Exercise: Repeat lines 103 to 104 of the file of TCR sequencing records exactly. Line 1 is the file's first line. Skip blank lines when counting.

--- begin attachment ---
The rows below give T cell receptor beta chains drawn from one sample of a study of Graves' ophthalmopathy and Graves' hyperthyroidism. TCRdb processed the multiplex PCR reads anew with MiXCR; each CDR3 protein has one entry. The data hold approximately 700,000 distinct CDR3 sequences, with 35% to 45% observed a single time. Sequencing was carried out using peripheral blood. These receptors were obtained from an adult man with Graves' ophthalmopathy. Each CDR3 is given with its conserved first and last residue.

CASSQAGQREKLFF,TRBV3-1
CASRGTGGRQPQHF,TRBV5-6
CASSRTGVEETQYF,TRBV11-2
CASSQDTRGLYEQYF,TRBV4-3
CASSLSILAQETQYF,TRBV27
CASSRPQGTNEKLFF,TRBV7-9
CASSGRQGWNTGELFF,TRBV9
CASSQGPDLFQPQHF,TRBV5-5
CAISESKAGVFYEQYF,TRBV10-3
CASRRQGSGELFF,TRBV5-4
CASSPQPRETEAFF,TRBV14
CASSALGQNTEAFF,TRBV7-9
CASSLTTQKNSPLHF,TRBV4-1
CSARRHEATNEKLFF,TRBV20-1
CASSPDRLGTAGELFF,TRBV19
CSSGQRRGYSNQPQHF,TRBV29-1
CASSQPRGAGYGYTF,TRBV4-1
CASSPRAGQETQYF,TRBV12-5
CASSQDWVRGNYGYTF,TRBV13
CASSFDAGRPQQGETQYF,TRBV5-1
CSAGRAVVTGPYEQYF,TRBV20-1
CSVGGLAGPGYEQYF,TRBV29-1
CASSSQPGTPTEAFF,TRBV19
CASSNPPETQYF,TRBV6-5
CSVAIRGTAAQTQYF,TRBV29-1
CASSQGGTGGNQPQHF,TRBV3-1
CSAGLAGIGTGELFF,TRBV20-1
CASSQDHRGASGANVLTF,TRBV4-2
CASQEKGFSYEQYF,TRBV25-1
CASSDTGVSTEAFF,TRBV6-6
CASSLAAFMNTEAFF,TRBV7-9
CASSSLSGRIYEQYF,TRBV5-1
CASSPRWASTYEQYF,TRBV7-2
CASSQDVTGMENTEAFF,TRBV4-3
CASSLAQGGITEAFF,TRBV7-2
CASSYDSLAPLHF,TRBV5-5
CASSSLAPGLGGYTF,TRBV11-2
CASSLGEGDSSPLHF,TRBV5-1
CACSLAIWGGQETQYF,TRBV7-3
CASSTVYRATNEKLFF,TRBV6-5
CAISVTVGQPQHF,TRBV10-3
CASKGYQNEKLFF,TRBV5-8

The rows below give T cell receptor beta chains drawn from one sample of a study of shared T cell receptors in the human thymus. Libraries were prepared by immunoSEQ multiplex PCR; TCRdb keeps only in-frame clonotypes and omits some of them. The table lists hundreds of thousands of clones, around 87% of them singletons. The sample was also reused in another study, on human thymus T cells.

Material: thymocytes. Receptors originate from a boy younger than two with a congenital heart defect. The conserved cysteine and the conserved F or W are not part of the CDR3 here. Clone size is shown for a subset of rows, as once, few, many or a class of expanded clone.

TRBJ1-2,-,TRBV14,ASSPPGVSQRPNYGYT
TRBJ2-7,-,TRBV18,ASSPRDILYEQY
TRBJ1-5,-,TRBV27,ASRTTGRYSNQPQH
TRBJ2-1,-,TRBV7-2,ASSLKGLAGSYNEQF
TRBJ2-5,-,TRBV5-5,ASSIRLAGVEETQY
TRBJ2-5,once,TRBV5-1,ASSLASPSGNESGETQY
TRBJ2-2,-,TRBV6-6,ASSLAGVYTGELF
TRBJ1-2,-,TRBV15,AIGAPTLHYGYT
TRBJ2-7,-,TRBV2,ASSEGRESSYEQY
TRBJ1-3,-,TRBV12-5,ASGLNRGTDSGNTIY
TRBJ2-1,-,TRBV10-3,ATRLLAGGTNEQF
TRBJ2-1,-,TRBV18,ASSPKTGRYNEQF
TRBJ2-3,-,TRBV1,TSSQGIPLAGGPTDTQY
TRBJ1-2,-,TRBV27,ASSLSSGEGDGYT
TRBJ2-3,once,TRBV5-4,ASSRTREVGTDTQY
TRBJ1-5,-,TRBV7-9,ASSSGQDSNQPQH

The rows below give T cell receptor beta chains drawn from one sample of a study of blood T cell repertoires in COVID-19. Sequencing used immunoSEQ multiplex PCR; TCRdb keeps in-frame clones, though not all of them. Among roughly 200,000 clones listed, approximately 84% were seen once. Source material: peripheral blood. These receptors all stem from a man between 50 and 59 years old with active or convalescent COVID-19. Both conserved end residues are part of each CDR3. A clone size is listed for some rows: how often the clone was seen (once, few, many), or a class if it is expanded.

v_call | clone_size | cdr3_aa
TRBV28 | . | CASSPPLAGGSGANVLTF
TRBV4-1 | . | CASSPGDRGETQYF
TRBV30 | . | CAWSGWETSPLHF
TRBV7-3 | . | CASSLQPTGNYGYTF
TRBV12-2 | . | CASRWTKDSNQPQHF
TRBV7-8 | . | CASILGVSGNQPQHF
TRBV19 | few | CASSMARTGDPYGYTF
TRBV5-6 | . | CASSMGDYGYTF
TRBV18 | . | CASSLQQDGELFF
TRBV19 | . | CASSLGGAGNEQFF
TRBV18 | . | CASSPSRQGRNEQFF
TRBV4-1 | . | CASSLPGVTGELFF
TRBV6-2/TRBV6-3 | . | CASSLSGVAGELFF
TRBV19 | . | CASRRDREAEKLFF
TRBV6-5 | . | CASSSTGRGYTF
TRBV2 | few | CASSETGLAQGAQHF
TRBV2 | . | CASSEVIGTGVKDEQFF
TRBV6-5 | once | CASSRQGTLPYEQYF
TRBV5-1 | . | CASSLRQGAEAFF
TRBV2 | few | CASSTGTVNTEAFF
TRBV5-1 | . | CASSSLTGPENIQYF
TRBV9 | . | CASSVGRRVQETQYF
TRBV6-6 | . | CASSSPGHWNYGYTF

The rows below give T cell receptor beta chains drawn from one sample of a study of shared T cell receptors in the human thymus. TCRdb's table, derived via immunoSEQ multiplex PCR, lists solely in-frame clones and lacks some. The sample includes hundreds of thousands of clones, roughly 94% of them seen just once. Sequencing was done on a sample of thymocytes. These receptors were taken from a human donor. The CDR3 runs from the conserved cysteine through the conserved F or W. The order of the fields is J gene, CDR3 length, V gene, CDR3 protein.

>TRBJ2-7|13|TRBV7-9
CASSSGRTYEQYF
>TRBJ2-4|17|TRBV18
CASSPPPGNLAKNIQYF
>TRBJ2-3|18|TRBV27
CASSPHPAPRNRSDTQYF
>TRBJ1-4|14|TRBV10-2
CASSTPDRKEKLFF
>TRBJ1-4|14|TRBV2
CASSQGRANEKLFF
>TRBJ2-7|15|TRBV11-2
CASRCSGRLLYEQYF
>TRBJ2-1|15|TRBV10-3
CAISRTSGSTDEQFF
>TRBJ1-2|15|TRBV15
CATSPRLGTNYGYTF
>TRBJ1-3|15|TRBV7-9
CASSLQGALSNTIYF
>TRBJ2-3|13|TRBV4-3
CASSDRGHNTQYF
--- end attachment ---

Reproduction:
CATSPRLGTNYGYTF
>TRBJ1-3|15|TRBV7-9